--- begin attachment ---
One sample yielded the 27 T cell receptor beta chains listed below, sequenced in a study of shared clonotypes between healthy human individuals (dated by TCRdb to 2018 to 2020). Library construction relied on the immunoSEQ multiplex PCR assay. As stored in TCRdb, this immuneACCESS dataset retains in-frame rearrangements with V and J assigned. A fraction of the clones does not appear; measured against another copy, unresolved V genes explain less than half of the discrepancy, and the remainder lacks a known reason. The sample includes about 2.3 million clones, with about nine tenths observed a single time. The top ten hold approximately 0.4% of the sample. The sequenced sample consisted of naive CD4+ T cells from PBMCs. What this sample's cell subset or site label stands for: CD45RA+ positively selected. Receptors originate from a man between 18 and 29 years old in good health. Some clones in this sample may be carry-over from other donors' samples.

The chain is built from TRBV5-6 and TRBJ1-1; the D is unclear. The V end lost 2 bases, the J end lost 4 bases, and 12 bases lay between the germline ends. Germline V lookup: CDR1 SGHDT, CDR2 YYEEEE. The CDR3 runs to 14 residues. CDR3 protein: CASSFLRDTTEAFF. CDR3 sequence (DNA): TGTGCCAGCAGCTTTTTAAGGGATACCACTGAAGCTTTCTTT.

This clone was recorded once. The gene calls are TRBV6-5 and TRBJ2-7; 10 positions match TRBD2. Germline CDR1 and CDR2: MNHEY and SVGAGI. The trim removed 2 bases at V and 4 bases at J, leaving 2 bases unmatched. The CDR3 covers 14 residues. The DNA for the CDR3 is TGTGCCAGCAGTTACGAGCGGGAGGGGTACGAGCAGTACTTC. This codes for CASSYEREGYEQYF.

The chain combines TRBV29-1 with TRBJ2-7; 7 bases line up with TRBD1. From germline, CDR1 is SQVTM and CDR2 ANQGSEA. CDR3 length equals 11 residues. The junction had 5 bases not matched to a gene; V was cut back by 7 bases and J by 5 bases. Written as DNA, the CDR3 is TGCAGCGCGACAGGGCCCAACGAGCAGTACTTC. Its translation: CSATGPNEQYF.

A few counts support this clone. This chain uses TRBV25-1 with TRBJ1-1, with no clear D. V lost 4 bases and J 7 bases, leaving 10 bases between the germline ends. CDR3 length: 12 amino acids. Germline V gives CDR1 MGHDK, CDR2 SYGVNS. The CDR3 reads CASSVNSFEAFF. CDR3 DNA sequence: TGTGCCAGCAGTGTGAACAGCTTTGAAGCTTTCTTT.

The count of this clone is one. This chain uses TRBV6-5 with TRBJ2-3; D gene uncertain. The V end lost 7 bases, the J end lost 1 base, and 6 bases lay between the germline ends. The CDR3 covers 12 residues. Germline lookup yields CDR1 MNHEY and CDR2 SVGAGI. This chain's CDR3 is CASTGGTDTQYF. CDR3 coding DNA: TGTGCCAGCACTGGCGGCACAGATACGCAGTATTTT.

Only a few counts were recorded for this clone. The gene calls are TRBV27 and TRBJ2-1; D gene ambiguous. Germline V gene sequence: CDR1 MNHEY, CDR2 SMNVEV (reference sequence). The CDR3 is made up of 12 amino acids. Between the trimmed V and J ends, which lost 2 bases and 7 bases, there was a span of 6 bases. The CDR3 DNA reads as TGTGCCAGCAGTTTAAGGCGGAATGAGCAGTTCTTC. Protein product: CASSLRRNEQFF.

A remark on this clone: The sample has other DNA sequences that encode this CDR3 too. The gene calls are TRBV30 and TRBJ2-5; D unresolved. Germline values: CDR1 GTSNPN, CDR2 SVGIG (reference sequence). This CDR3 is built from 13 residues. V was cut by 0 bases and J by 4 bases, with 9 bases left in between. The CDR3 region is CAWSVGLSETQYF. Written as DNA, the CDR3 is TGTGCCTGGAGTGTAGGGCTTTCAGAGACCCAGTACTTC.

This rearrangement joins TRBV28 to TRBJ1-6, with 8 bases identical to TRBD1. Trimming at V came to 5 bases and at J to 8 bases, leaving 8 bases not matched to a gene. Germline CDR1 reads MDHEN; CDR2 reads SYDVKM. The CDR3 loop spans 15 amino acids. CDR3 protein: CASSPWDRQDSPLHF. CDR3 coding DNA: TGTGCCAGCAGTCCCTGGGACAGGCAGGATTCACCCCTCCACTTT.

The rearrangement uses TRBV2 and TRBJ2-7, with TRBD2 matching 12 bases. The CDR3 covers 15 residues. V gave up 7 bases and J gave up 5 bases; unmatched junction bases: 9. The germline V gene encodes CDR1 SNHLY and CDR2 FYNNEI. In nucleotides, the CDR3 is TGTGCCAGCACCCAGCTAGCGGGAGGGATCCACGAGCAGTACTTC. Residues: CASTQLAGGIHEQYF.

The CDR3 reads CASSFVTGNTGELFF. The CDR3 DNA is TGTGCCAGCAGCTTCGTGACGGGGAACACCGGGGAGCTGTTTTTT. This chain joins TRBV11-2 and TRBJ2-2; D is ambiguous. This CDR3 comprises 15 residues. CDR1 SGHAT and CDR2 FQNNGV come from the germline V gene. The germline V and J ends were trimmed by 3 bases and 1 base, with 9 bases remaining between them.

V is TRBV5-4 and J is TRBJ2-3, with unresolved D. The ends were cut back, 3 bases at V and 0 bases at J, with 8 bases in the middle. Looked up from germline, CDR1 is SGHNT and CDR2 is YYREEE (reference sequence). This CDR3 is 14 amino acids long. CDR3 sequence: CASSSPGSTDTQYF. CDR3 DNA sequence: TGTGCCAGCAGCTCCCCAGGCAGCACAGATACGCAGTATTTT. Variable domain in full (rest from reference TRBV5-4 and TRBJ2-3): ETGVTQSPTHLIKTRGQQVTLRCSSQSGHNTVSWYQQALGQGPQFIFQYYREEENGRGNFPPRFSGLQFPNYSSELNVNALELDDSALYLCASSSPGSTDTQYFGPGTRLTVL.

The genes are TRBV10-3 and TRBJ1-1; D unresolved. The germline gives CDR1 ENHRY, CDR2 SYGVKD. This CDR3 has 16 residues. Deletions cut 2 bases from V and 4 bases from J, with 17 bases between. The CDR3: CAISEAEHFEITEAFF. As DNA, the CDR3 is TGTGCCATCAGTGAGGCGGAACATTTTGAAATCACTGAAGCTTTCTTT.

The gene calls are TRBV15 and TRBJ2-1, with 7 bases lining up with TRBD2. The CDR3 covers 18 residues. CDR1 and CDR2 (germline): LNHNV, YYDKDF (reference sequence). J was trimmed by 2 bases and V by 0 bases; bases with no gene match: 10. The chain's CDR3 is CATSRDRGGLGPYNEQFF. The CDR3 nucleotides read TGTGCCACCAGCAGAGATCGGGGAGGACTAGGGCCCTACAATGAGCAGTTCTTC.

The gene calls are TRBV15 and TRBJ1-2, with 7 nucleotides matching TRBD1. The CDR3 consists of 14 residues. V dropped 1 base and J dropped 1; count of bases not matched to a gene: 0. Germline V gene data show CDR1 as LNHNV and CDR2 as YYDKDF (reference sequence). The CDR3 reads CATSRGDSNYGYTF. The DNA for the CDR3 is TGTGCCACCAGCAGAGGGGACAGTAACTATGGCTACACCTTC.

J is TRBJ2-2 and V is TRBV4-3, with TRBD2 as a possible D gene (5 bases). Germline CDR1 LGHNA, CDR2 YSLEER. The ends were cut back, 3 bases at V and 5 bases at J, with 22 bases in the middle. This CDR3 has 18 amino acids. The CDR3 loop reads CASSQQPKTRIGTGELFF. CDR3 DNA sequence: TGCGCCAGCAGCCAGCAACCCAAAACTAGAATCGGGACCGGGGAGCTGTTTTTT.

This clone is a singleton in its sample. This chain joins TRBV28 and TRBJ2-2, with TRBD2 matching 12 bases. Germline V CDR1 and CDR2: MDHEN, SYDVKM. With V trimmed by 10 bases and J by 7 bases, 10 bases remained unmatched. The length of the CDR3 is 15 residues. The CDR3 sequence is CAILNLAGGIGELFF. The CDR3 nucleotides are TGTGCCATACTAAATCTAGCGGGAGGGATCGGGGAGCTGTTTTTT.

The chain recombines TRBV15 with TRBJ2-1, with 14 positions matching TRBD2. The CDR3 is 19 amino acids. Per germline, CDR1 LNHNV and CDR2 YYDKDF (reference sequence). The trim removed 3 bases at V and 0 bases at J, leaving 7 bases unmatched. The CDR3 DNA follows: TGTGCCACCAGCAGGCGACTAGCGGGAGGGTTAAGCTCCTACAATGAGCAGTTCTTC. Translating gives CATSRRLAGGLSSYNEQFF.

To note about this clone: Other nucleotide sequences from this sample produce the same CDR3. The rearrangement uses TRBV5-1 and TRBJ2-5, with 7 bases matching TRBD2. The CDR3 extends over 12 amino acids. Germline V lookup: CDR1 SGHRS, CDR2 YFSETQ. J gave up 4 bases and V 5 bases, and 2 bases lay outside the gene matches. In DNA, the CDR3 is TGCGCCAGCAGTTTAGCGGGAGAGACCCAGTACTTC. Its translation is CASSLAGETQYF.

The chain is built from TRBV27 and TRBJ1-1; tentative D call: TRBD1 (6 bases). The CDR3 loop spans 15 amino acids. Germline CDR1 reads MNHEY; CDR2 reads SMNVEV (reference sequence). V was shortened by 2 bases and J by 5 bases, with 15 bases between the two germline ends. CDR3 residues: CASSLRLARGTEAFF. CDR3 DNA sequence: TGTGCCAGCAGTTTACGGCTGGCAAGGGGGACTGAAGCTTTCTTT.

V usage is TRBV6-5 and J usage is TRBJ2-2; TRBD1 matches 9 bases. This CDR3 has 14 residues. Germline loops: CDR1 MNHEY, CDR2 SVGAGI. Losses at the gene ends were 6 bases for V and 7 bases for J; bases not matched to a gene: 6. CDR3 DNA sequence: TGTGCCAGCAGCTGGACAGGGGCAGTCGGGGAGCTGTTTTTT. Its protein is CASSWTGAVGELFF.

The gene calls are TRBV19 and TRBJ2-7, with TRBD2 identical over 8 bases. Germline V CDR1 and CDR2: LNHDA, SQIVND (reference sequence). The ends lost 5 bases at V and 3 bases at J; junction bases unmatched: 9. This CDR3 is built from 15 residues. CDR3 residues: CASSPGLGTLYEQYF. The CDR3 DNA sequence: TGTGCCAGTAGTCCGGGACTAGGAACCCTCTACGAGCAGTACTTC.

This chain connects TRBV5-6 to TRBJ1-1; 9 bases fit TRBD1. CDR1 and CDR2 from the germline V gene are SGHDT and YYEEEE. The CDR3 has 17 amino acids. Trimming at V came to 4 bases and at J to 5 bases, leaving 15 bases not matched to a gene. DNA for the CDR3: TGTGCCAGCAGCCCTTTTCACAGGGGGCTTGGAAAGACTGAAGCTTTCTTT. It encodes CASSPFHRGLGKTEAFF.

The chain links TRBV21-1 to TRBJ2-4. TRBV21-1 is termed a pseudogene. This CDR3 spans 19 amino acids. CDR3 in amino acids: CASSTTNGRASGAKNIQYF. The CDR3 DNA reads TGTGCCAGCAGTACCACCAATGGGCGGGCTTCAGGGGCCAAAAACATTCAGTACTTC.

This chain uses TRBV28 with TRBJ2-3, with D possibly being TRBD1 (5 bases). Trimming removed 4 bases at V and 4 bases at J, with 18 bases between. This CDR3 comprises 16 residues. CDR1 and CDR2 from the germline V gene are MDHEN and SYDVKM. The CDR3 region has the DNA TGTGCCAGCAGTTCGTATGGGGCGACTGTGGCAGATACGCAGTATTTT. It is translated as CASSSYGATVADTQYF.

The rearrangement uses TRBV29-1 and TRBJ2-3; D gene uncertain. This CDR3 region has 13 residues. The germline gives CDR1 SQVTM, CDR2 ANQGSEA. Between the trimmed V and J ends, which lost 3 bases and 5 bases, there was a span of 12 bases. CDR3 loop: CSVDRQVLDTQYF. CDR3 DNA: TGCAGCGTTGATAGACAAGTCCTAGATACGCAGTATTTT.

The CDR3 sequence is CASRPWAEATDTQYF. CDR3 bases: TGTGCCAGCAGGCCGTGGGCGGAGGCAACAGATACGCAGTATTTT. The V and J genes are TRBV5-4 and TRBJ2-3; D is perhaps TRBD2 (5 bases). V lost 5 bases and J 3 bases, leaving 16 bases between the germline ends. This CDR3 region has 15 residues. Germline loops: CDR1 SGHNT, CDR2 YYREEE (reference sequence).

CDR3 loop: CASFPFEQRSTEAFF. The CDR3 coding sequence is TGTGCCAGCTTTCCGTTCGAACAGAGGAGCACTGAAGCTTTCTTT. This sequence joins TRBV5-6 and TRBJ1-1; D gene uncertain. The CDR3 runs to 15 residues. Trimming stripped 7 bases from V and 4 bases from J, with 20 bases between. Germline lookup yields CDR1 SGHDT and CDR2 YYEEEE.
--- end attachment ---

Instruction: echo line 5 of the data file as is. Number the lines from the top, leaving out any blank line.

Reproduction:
A few counts support this clone. This chain uses TRBV25-1 with TRBJ1-1, with no clear D. V lost 4 bases and J 7 bases, leaving 10 bases between the germline ends. CDR3 length: 12 amino acids. Germline V gives CDR1 MGHDK, CDR2 SYGVNS. The CDR3 reads CASSVNSFEAFF. CDR3 DNA sequence: TGTGCCAGCAGTGTGAACAGCTTTGAAGCTTTCTTT.